Im­pe­rial drops case against Mount Polley en­gi­neers

Im­pe­rial Met­als Corp. has ended the law­suit that it was pur­su­ing against the en­gi­neers who worked on the tail­ings op­er­a­tion at its Mount Polley mine. The com­pany had ac­cused them of neg­li­gence in a 2014 dam fail­ure.

Stockwatch Daily - - FRONT PAGE - By Mike Caswell

IM­PE­RIAL MET­ALS Corp. has qui­etly dropped the law­suit that it filed in the Supreme Court of Bri­tish Columbia against two en­gi­neer­ing firms over a tail­ings spill at its Mount Polley mine in 2014. The com­pany had claimed that the firms were neg­li­gent in the spill. For their part, the en­gi­neers had de­nied any wrong­do­ing. The end of the law­suit is con­tained in a con­sent or­der filed at the Van­cou­ver court­house on Dec. 17, 2018. The or­der sim­ply states that the case is dis­missed, with each side to pay its own le­gal fees. Lawyers for Im­pe­rial Met­als and the other par­ties signed the or­der.

With the end of the law­suit there will, of course, be no de­ter­mi­na­tion of which party was re­spon­si­ble for the widely pub­li­cized spill, at least in court. A pro­fes­sional or­ga­ni­za­tion, En­gi­neers and Geo­sci­en­tists Bri­tish Columbia, is plan­ning dis­ci­plinary pro­ceed­ings against three en­gi­neers who worked on the project. The reg­u­la­tory body says that the three (Stephen Rice, Laura Fidel and Todd Martin) demon­strated “un­pro­fes­sional con­duct.” That mat­ter has yet to go to a hear­ing. There was also an in­de­pen­dent re­view panel that re­leased a re­port into the spill in 2015, but its find­ings were far from de­fin­i­tive. The re­port did not blame any­body in par­tic­u­lar, de­ter­min­ing that the fail­ure was most likely a re­sult of de­sign prob­lems.

The end of the law­suit comes over four years af­ter the Aug. 4, 2014, fail­ure of the tail­ings dam at Mount Polley, an open pit gold-cop­per mine near Wil­liams Lake, B.C. On that day, earth below a sec­tion of the dam’s perime­ter slipped. This led to an em­bank­ment col­laps­ing, and a sub­se­quent re­lease of tail­ings. As a re­sult of the fail­ure, the mine was shut down for just over a year.

In its sub­se­quent law­suit, dated July 4, 2016, Im­pe­rial said that two en­gi­neer­ing firms, Knight Piesold Ltd. and AMEC Earth & En­vi­ron­men­tal, were re­spon­si­ble for the fail­ure. Knight Piesold had de­signed the dam in the 1990s and had con­firmed in many sub­se­quent re­ports that it was safe, the suit stated. Mean­while, AMEC had con­ducted in­de­pen­dent tests of the dam. It had ex­pressed some reser­va­tions about the foun­da­tion, but had ul­ti­mately de­ter­mined that the dam was safe, ac­cord­ing to the suit.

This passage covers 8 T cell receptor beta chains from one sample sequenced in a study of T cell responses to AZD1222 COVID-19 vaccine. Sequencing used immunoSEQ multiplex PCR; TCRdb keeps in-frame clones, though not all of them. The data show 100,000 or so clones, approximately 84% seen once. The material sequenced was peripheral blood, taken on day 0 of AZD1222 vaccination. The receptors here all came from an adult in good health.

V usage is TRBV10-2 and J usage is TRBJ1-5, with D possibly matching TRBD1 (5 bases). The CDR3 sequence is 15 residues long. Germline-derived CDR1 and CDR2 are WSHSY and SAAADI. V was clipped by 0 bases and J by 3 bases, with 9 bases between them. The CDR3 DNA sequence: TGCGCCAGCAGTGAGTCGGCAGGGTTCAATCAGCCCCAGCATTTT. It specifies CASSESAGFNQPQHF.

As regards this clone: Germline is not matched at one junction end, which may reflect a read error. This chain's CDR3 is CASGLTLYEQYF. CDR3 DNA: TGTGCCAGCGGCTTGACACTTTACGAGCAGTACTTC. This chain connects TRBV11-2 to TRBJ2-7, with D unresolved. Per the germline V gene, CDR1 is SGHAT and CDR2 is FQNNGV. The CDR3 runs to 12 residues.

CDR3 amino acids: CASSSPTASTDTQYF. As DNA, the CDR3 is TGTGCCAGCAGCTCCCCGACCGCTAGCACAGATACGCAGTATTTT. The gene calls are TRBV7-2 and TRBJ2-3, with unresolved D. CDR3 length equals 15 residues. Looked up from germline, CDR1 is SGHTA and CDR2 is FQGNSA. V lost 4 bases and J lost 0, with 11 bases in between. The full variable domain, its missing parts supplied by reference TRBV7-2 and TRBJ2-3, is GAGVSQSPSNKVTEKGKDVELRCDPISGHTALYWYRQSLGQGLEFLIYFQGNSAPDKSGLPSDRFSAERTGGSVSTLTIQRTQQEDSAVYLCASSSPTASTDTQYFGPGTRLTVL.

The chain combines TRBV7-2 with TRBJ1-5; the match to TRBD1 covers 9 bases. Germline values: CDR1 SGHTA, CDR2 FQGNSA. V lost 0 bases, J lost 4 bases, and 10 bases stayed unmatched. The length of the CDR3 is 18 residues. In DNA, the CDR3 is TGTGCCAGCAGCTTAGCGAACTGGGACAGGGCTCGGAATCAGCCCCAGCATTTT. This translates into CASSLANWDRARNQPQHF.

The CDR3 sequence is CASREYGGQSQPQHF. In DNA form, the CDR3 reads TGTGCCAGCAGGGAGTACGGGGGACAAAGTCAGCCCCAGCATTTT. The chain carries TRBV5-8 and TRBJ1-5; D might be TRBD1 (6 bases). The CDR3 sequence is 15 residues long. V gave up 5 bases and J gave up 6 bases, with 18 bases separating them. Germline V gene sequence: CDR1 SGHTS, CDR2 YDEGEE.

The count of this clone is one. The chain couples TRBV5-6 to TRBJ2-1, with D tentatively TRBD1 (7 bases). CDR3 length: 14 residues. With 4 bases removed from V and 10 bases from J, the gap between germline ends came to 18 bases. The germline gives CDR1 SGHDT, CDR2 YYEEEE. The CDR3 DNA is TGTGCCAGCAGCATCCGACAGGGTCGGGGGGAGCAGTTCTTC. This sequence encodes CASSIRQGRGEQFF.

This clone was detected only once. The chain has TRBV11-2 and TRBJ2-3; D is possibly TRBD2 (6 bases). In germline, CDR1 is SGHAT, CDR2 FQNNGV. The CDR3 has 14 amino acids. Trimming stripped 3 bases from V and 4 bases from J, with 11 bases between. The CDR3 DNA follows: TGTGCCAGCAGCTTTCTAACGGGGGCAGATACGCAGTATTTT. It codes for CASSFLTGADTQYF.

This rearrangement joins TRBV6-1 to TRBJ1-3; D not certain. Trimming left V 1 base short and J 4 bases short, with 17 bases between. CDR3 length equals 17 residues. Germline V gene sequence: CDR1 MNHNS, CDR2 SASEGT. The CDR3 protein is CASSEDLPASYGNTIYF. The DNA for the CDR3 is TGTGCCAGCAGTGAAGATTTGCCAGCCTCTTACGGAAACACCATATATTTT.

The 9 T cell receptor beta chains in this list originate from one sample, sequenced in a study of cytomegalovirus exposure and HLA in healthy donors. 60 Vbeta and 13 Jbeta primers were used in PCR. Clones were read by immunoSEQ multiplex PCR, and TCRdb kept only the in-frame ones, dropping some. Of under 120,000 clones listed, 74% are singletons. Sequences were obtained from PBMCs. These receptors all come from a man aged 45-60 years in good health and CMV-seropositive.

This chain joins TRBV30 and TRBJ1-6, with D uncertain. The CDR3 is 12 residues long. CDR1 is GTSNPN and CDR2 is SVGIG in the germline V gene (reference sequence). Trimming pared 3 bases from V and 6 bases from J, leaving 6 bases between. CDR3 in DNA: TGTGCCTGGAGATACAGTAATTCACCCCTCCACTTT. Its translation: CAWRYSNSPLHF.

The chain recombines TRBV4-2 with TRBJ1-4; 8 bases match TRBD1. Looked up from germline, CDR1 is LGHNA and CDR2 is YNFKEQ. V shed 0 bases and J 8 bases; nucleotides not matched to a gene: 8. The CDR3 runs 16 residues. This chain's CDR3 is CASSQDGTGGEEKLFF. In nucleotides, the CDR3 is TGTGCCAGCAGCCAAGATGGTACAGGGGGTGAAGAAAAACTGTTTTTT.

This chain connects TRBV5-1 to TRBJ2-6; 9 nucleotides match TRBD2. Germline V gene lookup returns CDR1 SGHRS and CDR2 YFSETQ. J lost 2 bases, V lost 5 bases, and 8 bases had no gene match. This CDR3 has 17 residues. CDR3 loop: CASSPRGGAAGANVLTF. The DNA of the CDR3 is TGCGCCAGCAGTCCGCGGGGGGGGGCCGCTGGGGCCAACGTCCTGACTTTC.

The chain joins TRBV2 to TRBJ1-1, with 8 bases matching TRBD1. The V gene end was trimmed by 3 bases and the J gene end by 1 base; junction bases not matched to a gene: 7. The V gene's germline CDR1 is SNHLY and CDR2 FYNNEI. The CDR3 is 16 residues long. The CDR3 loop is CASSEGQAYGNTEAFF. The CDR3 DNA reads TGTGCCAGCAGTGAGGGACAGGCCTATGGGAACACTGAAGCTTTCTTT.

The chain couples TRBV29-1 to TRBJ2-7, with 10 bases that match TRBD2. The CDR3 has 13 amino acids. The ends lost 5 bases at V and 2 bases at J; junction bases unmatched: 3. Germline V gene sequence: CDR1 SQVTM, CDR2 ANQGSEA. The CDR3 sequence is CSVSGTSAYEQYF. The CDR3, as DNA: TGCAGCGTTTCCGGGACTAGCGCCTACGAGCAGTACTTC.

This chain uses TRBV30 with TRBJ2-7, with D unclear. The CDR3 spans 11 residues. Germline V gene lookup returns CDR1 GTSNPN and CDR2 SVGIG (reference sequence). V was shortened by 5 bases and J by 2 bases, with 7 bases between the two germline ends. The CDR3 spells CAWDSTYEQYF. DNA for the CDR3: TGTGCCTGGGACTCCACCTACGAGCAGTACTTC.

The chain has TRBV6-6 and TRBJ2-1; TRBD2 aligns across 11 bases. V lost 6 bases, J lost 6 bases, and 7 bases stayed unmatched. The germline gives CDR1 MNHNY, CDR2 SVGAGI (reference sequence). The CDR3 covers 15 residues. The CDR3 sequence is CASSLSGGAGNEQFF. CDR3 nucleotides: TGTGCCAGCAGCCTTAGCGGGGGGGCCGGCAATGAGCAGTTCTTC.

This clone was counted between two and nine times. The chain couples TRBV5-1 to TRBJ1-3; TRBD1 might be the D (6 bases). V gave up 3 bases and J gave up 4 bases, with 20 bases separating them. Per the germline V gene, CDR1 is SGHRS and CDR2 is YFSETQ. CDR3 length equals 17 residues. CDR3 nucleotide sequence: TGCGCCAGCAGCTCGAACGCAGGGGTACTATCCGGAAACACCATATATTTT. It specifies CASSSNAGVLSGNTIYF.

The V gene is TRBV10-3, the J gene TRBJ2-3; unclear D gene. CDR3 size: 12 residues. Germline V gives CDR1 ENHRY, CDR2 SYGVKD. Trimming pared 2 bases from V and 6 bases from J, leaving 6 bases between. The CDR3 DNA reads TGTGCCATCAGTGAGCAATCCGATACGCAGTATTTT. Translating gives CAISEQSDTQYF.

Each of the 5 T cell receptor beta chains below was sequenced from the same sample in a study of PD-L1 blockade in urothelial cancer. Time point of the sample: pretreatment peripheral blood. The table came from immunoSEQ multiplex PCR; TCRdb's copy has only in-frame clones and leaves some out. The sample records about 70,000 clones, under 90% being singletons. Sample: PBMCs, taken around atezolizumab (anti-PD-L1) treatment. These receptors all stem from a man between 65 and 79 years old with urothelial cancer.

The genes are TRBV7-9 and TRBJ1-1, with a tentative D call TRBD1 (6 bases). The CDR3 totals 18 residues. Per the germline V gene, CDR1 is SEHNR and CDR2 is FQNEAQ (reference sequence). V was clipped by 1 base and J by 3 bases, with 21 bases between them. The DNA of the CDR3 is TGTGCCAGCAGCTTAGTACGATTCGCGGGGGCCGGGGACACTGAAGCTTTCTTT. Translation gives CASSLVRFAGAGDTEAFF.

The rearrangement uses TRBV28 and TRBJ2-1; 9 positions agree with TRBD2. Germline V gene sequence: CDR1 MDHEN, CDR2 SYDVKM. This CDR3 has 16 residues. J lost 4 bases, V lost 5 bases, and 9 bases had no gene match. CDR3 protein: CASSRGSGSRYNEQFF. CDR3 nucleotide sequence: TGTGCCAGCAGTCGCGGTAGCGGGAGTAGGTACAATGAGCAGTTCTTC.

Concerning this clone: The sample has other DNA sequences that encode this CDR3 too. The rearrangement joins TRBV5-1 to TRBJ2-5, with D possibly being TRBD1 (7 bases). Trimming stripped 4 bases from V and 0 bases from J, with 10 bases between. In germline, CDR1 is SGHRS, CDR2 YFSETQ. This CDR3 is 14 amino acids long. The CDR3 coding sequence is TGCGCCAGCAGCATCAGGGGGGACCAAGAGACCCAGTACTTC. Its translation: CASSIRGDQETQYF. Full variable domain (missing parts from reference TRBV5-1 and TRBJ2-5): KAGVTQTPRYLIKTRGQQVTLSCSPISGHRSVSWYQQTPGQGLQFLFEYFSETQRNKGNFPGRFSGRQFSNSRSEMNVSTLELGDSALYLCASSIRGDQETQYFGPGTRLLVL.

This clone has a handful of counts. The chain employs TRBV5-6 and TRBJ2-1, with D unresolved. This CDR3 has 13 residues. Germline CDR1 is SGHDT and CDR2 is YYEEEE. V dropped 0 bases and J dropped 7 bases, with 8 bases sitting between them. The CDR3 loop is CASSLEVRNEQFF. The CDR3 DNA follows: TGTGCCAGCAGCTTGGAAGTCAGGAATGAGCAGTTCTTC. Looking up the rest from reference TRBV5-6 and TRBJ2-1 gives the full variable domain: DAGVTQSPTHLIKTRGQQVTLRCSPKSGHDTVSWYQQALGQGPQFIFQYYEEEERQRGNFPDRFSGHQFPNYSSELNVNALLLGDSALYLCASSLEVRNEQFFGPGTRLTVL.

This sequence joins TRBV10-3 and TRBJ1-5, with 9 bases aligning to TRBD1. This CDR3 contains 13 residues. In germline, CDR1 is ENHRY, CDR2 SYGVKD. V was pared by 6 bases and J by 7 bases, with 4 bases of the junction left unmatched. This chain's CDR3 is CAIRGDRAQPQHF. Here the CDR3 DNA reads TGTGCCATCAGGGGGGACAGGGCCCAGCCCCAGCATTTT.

The firms con­tin­ued to re­port the dam as fine de­spite some con­cern that AMEC had with the sta­bil­ity of a “glacio­la­cus­trine foun­da­tion” in 2006. It ques­tioned whether the foun­da­tion could be in a brit­tle con­di­tion, ac­cord­ing to the suit. Not­with­stand­ing those con­cerns, nei­ther firm warned of de­sign er­rors with the damn, Im­pe­rial said.

The suit had sought dam­ages for neg­li­gence, mis­rep­re­sen­ta­tion and breach of con­tract. It also had sought orders that would have in­dem­ni­fied Im­pe­rial Met­als from any third party claims. Van­cou­ver lawyer Mark An­drews of Fasken Martineau DuMoulin LLP rep­re­sented Im­pe­rial.

For their part, the en­gi­neer­ing firms de­nied any wrong­do­ing. In a re­sponse filed on Sept. 23, 2016, Knight Piesold said that it had warned Im­pe­rial more than once about the con­di­tion of the dam. It said that its ad­vice went un­heeded af­ter Im­pe­rial hired an­other en­gi­neer, AMEC, in early 2011. Sub­se­quent changes to the dam, which in­cluded rais­ing its height and steep­en­ing its slope, caused or con­trib­uted to the ul­ti­mate fail­ure, Knight Piesold said. Knight Piesold’s suc­ces­sor, AMEC, blamed Im­pe­rial for the fail­ure. In a re­sponse filed on Sept. 23, 2016, it said that Im­pe­rial dis­charged far more wa­ter into the Mount Polley tail­ings pond than the pond was meant to hold. AMEC claimed that it had specif­i­cally warned Im­pe­rial about the is­sue 10 months be­fore the dam failed.

The govern­ment also found it­self dragged into the law­suit, with AMEC claim­ing in a third party notice that pro­vin­cial in­spec­tors should have forced Im­pe­rial to cor­rect prob­lems with the dam. Ac­cord­ing to AMEC, mine op­er­a­tors should have been di­rected to start low­er­ing the level of the tail­ings pond af­ter an “over­top­ping event” (in which wa­ter spilled over the dam) that oc­curred three months be­fore the fail­ure. The over­top­ping was a dan­ger­ous oc­cur­rence, but au­thor­i­ties did not force any im­me­di­ate cor­rec­tive mea­sures, AMEC said.

Van­cou­ver lawyer Ni­cholas Hughes of McCarthy Te­trault rep­re­sented AMEC, while Karen Martin of Den­tons rep­re­sented Knight Piesold.

For Im­pe­rial, the end of the law­suit comes with the com­pany hav­ing sus­pended min­ing at Mount Polley. The com­pany cited poor cop­per prices in an­nounc­ing the sus­pen­sion. Work will con­tinue on milling low-grade stock­piles un­til May, 2019. The stock closed at $1.77 Thursday, down six cents.

James Brian Kynoch, Pierre Bruno Lebel, Larry Ge­orge J Moeller, Theodore Wil­liam Mu­raro, Janine North, James Pa­trick Veitch, Ed­ward Al­fred Yurkowski

(III) Shares: 120,782,585

Newspapers in English

Newspapers from Canada

© PressReader. All rights reserved.